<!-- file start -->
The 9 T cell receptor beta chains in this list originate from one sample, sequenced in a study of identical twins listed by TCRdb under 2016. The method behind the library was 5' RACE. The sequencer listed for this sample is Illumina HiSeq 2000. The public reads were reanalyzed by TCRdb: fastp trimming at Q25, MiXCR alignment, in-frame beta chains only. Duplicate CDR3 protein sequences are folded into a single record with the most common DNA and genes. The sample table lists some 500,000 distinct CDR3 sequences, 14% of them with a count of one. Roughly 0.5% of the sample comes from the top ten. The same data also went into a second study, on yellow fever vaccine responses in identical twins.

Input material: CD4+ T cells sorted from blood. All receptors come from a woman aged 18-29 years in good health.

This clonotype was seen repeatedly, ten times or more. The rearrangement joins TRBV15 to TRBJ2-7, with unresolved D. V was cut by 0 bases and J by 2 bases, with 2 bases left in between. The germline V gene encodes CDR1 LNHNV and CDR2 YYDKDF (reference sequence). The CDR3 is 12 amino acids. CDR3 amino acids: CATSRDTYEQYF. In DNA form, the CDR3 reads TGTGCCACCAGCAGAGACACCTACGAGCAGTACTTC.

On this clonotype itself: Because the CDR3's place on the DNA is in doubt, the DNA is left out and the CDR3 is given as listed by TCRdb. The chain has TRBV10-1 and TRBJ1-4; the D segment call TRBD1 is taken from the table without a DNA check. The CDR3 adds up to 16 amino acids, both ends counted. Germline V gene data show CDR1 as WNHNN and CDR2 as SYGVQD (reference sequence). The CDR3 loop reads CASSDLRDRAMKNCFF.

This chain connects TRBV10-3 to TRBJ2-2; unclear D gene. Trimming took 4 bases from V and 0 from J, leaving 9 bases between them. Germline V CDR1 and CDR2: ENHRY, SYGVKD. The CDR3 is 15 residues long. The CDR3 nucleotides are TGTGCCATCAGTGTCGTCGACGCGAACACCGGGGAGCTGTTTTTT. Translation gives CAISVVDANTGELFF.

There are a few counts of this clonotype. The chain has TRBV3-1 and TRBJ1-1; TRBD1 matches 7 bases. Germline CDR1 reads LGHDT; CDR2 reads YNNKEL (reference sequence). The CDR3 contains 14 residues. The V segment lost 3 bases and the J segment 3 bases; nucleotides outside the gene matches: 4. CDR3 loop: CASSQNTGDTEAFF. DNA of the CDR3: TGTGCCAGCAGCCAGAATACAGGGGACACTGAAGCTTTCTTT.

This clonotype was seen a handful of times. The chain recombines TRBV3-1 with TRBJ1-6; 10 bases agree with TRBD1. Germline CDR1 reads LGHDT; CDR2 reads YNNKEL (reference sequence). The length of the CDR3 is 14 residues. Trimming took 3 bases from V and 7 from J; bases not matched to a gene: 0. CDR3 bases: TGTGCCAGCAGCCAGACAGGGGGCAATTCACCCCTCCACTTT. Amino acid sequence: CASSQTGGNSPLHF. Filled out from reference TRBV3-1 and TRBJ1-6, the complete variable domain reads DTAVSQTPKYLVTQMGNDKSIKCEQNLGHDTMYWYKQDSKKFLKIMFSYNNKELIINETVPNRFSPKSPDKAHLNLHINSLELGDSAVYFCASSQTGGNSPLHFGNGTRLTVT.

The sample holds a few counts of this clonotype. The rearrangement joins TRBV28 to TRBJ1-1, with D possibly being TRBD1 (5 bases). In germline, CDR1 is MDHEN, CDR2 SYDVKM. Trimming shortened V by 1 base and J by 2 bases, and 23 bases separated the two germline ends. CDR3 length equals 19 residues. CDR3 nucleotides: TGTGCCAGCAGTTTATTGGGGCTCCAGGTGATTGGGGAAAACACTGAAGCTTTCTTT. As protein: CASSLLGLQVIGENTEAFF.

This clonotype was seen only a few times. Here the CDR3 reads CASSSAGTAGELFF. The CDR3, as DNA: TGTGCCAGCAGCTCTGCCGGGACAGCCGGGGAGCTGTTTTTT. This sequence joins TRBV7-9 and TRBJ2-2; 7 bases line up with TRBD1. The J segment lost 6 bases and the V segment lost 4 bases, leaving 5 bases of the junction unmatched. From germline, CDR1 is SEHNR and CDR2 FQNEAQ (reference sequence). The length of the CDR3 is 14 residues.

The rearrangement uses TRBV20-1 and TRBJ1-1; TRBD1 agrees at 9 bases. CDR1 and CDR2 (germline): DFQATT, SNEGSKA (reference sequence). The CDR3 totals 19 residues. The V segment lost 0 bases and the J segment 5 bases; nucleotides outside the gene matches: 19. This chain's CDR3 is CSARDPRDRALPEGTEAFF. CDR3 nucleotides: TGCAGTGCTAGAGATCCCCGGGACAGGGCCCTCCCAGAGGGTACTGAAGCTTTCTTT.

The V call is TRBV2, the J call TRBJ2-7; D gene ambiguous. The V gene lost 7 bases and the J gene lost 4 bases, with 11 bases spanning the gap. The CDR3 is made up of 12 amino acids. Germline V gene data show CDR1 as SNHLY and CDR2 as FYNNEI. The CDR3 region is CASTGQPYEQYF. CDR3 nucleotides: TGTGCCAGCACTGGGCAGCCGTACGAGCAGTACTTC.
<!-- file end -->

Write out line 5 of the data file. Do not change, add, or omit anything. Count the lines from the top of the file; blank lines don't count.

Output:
This chain connects TRBV10-3 to TRBJ2-2; unclear D gene. Trimming took 4 bases from V and 0 from J, leaving 9 bases between them. Germline V CDR1 and CDR2: ENHRY, SYGVKD. The CDR3 is 15 residues long. The CDR3 nucleotides are TGTGCCATCAGTGTCGTCGACGCGAACACCGGGGAGCTGTTTTTT. Translation gives CAISVVDANTGELFF.